This educational series offered by ATD and taught by ATD board member Laurie Schlossnagle, KPA CTP, CCUI, PCT-A, CBCC-KA, CPDT-KA, TAG teacher Level 1 is intended to support handlers and their dogs as they prepare to resume in-person visits after a prolonged suspension due to the COVID-19 pandemic. COVID-19 has changed the way therapy dogs share smiles and joy with the public, with many handlers choosing to do window visits, online visits, or sharing life-size cutouts of their dogs with the facilities they would normally visit in person. If you prefer to watch these sessions, you can find them on our YouTube channel.


Is Noticing Stress Important?

The most important thing about understanding dog body language is to know your dog. While ATD expects its Tester/Observers to have a stronger ability to evaluate stress signals in various breeds of dogs, most handlers knowing your dog is the most important part of being a good therapy dog handler. Even the best, most social, most outgoing, and happiest of therapy dogs get stressed in certain situations, and it’s up to that dog’s handler to notice those stress signals and relieve the dog from the situation.

We always want our dogs to be happy. A handler must understand his or her dog’s stress signals because stressed therapy dogs can behave unpredictably. Not only is stress an unnecessary discomfort for the dog to experience, but it increases the risk of an accident because the dog is uncomfortable. If a dog is stressed because she feels unsafe, she may be more likely to nip or jump, which is never appropriate on a visit. Just as importantly, dogs should enjoy visiting as much as handlers, and stress means no fun.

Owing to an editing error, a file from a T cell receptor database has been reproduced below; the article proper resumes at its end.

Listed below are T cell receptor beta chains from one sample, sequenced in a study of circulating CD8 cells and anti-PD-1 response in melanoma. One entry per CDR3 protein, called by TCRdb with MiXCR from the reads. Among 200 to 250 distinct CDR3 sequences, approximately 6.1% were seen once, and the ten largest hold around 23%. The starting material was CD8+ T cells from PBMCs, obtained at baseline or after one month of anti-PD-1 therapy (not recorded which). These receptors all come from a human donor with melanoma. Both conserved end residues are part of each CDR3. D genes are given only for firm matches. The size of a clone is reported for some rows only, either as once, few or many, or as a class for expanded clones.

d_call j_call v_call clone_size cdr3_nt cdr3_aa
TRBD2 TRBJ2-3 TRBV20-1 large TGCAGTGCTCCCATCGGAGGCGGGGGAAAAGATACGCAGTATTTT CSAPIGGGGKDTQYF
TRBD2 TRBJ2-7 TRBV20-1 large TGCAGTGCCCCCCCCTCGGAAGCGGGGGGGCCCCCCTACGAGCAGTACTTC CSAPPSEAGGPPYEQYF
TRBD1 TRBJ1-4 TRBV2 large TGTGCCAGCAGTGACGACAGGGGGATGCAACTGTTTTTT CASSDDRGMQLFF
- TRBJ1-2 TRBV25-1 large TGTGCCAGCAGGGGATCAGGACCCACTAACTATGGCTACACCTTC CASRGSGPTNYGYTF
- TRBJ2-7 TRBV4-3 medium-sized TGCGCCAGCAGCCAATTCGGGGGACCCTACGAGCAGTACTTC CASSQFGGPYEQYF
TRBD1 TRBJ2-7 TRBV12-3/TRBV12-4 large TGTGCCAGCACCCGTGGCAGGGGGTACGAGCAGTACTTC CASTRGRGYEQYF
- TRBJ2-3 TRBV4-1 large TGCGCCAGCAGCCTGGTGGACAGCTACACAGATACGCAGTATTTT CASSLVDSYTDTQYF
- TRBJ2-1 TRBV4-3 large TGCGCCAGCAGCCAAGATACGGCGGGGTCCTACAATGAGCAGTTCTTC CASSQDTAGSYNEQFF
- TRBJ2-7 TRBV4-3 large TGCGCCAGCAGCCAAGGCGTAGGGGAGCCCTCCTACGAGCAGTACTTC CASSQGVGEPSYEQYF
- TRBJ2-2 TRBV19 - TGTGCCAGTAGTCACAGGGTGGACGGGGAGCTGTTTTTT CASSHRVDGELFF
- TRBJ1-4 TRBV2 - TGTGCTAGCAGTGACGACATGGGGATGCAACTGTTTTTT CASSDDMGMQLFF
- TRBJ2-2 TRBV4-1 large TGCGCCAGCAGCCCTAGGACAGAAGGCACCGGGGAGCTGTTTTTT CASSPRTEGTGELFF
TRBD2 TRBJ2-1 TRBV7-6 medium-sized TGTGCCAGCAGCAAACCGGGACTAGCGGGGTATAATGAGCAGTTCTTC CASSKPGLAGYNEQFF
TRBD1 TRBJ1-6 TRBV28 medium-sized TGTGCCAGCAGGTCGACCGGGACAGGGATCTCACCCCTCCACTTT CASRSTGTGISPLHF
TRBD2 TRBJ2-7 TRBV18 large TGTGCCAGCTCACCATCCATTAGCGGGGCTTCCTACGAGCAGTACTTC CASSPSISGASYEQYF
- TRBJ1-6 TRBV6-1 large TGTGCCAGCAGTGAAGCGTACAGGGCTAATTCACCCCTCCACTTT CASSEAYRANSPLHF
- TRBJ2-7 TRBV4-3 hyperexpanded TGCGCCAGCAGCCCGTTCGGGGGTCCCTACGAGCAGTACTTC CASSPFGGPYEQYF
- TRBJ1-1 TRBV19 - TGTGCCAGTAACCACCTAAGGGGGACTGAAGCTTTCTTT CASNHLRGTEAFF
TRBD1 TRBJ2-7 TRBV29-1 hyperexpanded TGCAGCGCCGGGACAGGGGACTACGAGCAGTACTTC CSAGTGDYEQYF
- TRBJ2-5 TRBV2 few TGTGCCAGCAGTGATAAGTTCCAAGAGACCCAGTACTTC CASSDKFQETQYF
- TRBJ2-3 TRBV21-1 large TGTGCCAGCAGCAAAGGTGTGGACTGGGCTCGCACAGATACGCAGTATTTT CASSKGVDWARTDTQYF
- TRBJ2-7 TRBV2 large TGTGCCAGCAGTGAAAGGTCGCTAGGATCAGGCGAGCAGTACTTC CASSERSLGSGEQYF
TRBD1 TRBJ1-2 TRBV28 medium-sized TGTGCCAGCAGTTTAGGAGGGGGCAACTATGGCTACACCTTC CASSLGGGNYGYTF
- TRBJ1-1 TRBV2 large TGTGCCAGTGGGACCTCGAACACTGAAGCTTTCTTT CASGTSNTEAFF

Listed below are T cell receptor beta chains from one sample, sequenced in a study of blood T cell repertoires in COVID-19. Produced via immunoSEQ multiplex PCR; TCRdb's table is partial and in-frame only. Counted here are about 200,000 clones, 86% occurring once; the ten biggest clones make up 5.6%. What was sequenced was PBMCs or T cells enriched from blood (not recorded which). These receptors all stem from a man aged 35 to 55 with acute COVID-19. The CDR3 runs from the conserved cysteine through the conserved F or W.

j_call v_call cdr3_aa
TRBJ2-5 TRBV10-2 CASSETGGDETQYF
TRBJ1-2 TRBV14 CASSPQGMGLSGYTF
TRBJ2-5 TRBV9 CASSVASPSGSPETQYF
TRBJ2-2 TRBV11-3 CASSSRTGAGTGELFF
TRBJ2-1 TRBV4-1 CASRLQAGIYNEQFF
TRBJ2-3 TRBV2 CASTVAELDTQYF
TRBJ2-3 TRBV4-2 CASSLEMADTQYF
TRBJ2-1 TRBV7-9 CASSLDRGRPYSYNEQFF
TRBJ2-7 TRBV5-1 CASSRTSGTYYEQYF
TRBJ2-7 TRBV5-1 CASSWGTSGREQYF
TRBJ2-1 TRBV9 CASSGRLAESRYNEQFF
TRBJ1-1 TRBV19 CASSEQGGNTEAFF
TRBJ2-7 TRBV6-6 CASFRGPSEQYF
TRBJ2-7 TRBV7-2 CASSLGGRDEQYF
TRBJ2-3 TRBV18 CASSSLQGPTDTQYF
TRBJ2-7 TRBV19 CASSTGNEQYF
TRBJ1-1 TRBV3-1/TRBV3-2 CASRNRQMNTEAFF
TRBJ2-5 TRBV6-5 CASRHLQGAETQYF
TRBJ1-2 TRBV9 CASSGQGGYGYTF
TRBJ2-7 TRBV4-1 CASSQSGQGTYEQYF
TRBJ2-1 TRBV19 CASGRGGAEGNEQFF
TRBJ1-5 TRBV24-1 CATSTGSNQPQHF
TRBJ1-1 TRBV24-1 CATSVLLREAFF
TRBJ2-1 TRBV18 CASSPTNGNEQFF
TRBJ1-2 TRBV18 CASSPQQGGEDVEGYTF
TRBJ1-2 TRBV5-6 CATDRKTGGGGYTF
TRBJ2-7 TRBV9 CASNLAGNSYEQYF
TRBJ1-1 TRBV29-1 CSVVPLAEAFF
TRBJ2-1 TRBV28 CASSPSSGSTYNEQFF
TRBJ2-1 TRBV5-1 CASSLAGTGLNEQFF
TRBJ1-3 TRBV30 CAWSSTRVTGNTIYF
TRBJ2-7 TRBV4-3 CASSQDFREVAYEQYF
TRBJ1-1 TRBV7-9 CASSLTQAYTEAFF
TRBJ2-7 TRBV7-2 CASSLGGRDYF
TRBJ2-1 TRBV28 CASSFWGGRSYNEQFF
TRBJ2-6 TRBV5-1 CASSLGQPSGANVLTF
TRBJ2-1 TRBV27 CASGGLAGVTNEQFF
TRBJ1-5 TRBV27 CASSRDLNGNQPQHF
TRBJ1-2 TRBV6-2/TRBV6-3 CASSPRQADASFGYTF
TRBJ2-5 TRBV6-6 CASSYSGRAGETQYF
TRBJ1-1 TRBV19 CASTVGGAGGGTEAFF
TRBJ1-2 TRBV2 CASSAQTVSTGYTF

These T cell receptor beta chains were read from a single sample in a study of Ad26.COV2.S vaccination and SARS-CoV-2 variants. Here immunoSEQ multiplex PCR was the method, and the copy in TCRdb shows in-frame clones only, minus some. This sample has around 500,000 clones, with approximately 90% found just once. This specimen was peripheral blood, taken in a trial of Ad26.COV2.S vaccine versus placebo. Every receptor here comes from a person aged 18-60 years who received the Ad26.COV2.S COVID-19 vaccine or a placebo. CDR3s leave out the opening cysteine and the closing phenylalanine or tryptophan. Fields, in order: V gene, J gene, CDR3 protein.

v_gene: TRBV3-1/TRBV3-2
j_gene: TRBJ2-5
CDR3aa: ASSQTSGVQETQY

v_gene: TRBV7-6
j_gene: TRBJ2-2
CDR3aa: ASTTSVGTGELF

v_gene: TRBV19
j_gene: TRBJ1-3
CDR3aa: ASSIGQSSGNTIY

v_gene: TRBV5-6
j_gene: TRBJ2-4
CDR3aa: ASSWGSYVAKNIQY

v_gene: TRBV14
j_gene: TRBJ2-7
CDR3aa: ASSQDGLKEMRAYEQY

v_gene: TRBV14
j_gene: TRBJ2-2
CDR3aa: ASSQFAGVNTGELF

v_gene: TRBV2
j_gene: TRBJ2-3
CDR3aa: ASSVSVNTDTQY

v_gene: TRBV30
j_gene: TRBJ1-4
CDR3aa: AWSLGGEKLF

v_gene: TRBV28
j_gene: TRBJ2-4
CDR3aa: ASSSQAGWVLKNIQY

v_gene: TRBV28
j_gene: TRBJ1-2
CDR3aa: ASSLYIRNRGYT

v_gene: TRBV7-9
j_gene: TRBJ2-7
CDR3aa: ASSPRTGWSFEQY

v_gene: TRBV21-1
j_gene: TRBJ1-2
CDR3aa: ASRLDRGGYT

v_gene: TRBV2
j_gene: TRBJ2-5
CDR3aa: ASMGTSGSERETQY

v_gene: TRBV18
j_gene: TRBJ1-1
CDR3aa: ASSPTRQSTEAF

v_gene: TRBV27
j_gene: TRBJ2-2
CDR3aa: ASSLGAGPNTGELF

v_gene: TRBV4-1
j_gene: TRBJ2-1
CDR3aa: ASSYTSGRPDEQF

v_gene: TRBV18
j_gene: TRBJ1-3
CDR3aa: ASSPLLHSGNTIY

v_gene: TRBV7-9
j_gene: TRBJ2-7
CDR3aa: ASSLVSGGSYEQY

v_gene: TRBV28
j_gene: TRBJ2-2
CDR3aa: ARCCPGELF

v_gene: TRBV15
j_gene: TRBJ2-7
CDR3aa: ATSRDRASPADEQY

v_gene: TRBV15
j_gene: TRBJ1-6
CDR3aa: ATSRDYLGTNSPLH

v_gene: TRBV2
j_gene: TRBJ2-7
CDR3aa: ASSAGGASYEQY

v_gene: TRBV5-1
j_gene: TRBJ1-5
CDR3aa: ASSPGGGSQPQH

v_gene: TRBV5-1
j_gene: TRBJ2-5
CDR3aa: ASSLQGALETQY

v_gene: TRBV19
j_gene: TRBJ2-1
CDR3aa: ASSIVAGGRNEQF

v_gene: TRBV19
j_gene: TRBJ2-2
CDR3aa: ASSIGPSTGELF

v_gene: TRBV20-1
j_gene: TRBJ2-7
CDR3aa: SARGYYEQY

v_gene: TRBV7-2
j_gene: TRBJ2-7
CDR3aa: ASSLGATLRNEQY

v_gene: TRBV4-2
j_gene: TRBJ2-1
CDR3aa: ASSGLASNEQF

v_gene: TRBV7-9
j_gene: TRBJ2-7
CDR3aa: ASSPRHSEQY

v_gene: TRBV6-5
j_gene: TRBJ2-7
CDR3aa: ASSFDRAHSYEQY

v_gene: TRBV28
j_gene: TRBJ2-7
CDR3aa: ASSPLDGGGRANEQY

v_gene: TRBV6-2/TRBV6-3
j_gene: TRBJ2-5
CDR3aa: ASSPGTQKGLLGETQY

What are Common Stress Signals?

Every dog displays its stress a little differently. Some typical stress signals, such as a tucked tail, maybe not be stress signals for certain breeds like whippets and greyhounds. This is why it’s important to know your dog: when she’s happy, when she’s tired, when she’s stressed or anxious and ready to call it quits.

Here are some common, yet subtle, signs of stress your dog might show you on a visit that means it’s time to leave that situation:

  • Panting – is it hot, or is your dog uncomfortable in the scenario?
  • Shivering – some small dogs tremble frequently, but for many, this is a stress signal.
  • Scratching/Licking himself
  • Spatulate tongue – is your dog’s tongue straight and firm rather than loose and floppy? If so, this could be a stress signal.
  • Yawning – yawning when it’s time for bed or when waking in the morning are normal behaviors. Yawning on a visit, especially quick yawns or yawns with vocalization, are good indicators of an uneasy pup.
  • Belly up – this signal requires your attention to detail. If your dog has a relaxed, loose, wiggly body, then a belly-up is most likely a request for tummy rubs. If your dog shows her belly but has a tense, straight body and maybe some other stress signals in this list, your dog is telling you she’s stressed, worried, or afraid.
  • Shaking off – a full body shake, like your dog does after a bath, is a calming signal to other dogs. Your dog may use a full body shake to diffuse a tense situation or tell other dogs she’s ready for play to de-escalate. Shaking during a therapy visit is a signal your dog tries to ease herself or others around her.
  • Blowing of coat – excessive acute shedding often means nerves and discomfort – that’s why you see so much hair at the veterinarian’s office!
  • Dilated pupils/whale eye – wide-open eyes so you can see the whites around the eye and pupils larger than normal are stress signs. Some breeds naturally have a whale eye; know your dog and his eyes at home when he’s relaxed to compare them to an anxious scenario.